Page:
So you see a possibility that we might be building nuclear power stations for the Chinese instead of vice versa, now we are not held back by the EU? :ROFLMAO: :ROFLMAO:

You don't build international cooperation by choosing not to cooperate with the nations nearest to you.
The UK was "independent" before Brexit, but was cooperating with our nearest neighbours. The EU was "international cooperation".
 
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sploo

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That, by the way, is one of the benefits of leaving the EU. The latter seems more interested in appeasing China rather than looking for international cooperation to curb it's influence, the UK (now independent) is able to build international cooperation. It was reported last week that Biden wants to do similar, and that Johnson wants to use the UK chairmanship of the G7 to discuss other ways to address the China question.
Boris Piccaninny Watermelon-Smile Kenyan-Heritage De-Spunkwaffle "Johnson" and "International cooperation" in the same paragraph. Do I really need to explain why that's both hilarious and deeply depressing?
 

Jacob

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That may just have been because they wanted to be polite or that the required words were not in our current vocabulary.
The media inculcated a conditioned reflex which turned people against Corbyn with all those familiar expressions "not leadership material" "unelectable" "IRA/terrorist supporter" etc etc.
On the door step when asked how or why, they couldn't explain, they looked bemused or simply got angrier
Corbyn upset everyone, .......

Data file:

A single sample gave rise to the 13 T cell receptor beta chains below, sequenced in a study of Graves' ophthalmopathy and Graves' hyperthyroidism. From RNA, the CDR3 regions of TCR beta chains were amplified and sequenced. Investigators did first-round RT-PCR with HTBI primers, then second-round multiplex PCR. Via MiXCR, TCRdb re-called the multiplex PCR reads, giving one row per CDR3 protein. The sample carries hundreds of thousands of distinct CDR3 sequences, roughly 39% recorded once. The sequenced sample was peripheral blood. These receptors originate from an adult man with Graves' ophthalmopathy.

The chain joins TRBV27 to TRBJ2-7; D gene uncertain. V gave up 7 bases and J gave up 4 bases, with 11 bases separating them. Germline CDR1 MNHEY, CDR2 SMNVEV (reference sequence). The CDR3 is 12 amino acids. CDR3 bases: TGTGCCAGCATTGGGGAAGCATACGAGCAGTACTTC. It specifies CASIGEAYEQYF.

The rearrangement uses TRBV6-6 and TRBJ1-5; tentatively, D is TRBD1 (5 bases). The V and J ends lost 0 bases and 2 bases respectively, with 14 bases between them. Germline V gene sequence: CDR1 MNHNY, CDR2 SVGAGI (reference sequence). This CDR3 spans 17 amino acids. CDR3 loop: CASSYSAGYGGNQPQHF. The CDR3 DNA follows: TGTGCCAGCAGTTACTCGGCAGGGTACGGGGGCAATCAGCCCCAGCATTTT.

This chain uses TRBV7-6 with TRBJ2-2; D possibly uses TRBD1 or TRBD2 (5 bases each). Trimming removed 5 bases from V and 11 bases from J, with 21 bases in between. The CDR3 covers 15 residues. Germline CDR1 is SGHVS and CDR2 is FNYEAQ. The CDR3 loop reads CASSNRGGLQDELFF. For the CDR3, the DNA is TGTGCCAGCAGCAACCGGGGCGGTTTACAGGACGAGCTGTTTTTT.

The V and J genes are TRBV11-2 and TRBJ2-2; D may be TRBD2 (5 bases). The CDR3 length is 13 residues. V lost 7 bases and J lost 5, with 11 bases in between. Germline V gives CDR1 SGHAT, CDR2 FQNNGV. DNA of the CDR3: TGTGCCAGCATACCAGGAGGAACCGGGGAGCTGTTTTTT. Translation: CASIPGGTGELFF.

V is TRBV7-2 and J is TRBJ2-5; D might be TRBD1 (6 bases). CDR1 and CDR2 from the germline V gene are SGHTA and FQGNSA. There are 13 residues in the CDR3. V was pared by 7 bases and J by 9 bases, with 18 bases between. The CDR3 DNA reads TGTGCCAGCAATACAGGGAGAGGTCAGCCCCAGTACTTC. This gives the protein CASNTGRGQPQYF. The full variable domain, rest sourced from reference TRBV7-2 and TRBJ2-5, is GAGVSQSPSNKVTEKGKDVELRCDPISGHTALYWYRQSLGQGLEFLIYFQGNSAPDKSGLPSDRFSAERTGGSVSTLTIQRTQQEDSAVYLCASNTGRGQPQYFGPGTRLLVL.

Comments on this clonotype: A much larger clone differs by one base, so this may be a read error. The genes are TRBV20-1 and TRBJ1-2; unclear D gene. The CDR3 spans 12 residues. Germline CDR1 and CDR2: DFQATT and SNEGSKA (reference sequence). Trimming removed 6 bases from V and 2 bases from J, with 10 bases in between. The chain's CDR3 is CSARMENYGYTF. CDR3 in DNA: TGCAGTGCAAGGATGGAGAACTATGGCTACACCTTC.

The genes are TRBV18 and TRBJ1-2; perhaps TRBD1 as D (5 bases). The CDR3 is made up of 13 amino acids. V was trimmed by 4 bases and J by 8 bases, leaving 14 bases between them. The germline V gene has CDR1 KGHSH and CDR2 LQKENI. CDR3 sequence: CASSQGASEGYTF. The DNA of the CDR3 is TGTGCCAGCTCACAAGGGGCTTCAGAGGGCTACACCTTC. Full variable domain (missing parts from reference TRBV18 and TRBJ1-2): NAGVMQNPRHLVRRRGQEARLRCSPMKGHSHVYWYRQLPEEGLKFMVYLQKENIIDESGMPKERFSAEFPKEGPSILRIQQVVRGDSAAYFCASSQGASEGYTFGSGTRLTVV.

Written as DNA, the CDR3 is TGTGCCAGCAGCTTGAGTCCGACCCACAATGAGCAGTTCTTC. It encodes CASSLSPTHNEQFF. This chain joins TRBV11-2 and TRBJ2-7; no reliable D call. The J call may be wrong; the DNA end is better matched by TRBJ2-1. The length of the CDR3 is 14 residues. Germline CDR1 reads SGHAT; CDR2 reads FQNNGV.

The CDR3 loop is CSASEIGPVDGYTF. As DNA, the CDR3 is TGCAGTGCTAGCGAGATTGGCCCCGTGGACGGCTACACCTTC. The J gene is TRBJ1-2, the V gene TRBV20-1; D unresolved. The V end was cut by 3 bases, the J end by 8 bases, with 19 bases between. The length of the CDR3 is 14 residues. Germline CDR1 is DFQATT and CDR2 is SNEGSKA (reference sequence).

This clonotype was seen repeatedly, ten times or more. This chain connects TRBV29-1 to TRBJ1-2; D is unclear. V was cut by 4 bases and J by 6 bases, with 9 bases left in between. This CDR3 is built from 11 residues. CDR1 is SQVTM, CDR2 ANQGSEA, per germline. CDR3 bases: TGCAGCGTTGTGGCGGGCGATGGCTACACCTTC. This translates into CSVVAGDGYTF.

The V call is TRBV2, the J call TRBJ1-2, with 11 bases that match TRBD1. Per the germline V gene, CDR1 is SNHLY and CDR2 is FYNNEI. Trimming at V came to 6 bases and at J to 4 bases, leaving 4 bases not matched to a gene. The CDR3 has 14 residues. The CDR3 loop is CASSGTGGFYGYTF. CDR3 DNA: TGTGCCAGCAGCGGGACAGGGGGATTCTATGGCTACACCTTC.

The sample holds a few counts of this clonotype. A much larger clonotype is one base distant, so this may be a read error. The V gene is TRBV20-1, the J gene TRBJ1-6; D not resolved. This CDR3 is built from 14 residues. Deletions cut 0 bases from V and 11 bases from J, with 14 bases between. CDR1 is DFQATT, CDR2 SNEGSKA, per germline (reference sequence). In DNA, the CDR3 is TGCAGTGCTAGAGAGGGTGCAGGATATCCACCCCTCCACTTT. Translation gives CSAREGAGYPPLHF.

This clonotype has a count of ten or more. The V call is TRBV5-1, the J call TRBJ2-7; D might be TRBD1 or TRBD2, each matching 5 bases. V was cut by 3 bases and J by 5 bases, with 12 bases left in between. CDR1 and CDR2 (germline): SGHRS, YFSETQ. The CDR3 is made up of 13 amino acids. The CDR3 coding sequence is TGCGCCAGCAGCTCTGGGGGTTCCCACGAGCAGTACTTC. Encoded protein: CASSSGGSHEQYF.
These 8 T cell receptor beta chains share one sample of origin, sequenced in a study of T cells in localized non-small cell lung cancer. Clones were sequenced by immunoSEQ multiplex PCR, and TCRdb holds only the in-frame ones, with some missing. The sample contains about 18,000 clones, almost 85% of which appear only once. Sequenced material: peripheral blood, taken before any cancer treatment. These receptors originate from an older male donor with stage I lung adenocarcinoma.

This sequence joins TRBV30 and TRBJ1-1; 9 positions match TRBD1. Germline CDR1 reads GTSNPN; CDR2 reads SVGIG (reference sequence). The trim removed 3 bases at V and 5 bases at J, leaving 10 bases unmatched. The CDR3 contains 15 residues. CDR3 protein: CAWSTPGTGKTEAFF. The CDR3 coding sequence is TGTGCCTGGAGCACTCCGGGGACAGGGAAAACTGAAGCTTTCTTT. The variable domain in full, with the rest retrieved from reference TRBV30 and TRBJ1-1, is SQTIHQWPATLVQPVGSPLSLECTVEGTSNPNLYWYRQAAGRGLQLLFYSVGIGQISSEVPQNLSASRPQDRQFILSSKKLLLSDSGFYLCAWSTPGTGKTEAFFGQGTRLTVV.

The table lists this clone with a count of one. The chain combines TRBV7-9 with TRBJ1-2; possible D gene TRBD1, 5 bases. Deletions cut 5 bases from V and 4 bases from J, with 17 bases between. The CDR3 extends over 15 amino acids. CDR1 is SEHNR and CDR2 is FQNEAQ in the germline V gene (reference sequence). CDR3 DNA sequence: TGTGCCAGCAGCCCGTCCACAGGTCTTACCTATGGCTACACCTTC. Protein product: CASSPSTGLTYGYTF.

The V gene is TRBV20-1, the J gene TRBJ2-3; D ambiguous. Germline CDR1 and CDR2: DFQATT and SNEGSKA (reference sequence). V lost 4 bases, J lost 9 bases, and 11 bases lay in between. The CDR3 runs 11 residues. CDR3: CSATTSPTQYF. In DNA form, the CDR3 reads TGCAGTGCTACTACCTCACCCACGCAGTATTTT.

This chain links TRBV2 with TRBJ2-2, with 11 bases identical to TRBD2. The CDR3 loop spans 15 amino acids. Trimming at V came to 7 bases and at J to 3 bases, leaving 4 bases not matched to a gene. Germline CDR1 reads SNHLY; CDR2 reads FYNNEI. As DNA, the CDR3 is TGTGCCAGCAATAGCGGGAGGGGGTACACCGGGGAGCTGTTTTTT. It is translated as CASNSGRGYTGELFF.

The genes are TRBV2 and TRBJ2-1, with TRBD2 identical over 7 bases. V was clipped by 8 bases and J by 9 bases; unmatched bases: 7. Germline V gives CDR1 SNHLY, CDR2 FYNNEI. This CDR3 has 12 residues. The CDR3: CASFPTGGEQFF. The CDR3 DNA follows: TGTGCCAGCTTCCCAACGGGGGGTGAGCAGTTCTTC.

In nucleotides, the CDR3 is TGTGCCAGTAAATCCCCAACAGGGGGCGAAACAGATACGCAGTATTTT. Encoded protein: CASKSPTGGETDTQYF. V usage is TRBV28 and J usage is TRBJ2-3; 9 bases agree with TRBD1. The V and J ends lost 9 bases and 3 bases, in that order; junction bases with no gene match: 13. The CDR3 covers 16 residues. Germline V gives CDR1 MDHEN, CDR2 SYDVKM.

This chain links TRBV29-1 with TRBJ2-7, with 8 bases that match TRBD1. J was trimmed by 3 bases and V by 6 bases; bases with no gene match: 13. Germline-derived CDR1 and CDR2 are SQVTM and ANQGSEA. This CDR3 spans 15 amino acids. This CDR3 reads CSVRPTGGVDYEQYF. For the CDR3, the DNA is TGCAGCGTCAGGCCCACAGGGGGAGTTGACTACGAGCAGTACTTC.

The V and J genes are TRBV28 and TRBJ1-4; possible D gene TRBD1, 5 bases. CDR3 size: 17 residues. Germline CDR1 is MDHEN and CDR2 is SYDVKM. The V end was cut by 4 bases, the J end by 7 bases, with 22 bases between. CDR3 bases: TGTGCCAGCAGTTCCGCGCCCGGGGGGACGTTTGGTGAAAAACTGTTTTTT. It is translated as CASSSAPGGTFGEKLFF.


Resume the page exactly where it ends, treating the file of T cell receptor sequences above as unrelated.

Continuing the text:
as a result of the most intense media vilification of a politician in memory.
They weren't so upset in 2017 before the anti Corbyn frenzy had kicked in and he came close to gaining power, so the media went into overdrive before the 2019 election.
They still are kicking Corbyn - they obviously feel he is still a threat to the establishment, not least because of the total failure of Starmer to make any impression at all.
Remember Theresa May's "we will not let it happen". "We" meant not the tories but the whole establishment. A glimpse into the abyss!
Corbyn is history - though the whole story has yet to be told. Starmer will be history very soon and be completely forgotten!
 

Jacob

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The Single Market removes red tape within the single market. It adds lots and lots of protectionist red red tape for countries outside the single market. The UK can now negotiate better terms, because the UK no longer needs to protect Italian agricultural manufacturing, Spanish food exports, German car manufacturing etc. It may take some time.